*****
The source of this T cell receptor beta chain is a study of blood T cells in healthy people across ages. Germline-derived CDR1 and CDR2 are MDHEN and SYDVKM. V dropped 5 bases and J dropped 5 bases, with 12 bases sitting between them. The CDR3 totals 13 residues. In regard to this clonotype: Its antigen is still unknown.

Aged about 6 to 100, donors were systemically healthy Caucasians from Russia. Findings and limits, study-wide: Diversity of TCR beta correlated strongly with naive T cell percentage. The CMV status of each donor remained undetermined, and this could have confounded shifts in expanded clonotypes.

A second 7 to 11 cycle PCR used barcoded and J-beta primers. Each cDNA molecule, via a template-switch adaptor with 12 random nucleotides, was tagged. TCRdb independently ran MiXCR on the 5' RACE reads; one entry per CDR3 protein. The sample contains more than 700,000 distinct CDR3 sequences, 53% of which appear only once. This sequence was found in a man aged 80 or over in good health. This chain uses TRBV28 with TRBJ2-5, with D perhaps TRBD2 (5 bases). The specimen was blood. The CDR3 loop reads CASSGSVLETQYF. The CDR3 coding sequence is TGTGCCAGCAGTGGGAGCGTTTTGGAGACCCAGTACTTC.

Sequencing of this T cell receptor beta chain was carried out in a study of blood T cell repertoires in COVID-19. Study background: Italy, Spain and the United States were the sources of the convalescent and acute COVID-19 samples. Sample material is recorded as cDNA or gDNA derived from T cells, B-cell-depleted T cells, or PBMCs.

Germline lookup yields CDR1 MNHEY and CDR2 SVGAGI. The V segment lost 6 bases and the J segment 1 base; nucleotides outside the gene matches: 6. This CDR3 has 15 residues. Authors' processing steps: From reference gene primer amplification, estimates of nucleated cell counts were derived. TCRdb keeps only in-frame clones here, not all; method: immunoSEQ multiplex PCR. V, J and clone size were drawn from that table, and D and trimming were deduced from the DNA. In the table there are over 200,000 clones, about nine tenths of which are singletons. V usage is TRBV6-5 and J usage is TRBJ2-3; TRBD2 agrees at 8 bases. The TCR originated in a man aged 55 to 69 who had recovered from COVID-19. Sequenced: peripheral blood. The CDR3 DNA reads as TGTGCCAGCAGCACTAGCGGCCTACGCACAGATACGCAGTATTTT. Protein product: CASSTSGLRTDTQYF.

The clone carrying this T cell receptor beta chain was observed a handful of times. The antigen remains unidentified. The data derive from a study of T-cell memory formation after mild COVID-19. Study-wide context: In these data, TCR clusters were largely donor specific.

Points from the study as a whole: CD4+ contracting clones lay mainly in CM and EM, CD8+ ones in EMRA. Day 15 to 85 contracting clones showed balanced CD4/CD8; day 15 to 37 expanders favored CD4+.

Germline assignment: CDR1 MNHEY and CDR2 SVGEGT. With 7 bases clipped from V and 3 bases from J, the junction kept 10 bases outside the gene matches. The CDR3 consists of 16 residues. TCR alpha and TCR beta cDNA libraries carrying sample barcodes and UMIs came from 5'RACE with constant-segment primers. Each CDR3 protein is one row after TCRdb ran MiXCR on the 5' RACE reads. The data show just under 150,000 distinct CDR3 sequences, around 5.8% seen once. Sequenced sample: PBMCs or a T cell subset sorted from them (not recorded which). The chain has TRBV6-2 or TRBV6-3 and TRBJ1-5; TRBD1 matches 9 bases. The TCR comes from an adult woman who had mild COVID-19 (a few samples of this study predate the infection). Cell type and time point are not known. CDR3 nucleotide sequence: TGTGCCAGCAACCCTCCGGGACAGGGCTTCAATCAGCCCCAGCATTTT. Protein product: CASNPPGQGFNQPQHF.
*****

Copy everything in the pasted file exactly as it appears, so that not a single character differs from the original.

The source of this T cell receptor beta chain is a study of blood T cells in healthy people across ages. Germline-derived CDR1 and CDR2 are MDHEN and SYDVKM. V dropped 5 bases and J dropped 5 bases, with 12 bases sitting between them. The CDR3 totals 13 residues. In regard to this clonotype: Its antigen is still unknown.

Aged about 6 to 100, donors were systemically healthy Caucasians from Russia. Findings and limits, study-wide: Diversity of TCR beta correlated strongly with naive T cell percentage. The CMV status of each donor remained undetermined, and this could have confounded shifts in expanded clonotypes.

A second 7 to 11 cycle PCR used barcoded and J-beta primers. Each cDNA molecule, via a template-switch adaptor with 12 random nucleotides, was tagged. TCRdb independently ran MiXCR on the 5' RACE reads; one entry per CDR3 protein. The sample contains more than 700,000 distinct CDR3 sequences, 53% of which appear only once. This sequence was found in a man aged 80 or over in good health. This chain uses TRBV28 with TRBJ2-5, with D perhaps TRBD2 (5 bases). The specimen was blood. The CDR3 loop reads CASSGSVLETQYF. The CDR3 coding sequence is TGTGCCAGCAGTGGGAGCGTTTTGGAGACCCAGTACTTC.

Sequencing of this T cell receptor beta chain was carried out in a study of blood T cell repertoires in COVID-19. Study background: Italy, Spain and the United States were the sources of the convalescent and acute COVID-19 samples. Sample material is recorded as cDNA or gDNA derived from T cells, B-cell-depleted T cells, or PBMCs.

Germline lookup yields CDR1 MNHEY and CDR2 SVGAGI. The V segment lost 6 bases and the J segment 1 base; nucleotides outside the gene matches: 6. This CDR3 has 15 residues. Authors' processing steps: From reference gene primer amplification, estimates of nucleated cell counts were derived. TCRdb keeps only in-frame clones here, not all; method: immunoSEQ multiplex PCR. V, J and clone size were drawn from that table, and D and trimming were deduced from the DNA. In the table there are over 200,000 clones, about nine tenths of which are singletons. V usage is TRBV6-5 and J usage is TRBJ2-3; TRBD2 agrees at 8 bases. The TCR originated in a man aged 55 to 69 who had recovered from COVID-19. Sequenced: peripheral blood. The CDR3 DNA reads as TGTGCCAGCAGCACTAGCGGCCTACGCACAGATACGCAGTATTTT. Protein product: CASSTSGLRTDTQYF.

The clone carrying this T cell receptor beta chain was observed a handful of times. The antigen remains unidentified. The data derive from a study of T-cell memory formation after mild COVID-19. Study-wide context: In these data, TCR clusters were largely donor specific.

Points from the study as a whole: CD4+ contracting clones lay mainly in CM and EM, CD8+ ones in EMRA. Day 15 to 85 contracting clones showed balanced CD4/CD8; day 15 to 37 expanders favored CD4+.

Germline assignment: CDR1 MNHEY and CDR2 SVGEGT. With 7 bases clipped from V and 3 bases from J, the junction kept 10 bases outside the gene matches. The CDR3 consists of 16 residues. TCR alpha and TCR beta cDNA libraries carrying sample barcodes and UMIs came from 5'RACE with constant-segment primers. Each CDR3 protein is one row after TCRdb ran MiXCR on the 5' RACE reads. The data show just under 150,000 distinct CDR3 sequences, around 5.8% seen once. Sequenced sample: PBMCs or a T cell subset sorted from them (not recorded which). The chain has TRBV6-2 or TRBV6-3 and TRBJ1-5; TRBD1 matches 9 bases. The TCR comes from an adult woman who had mild COVID-19 (a few samples of this study predate the infection). Cell type and time point are not known. CDR3 nucleotide sequence: TGTGCCAGCAACCCTCCGGGACAGGGCTTCAATCAGCCCCAGCATTTT. Protein product: CASNPPGQGFNQPQHF.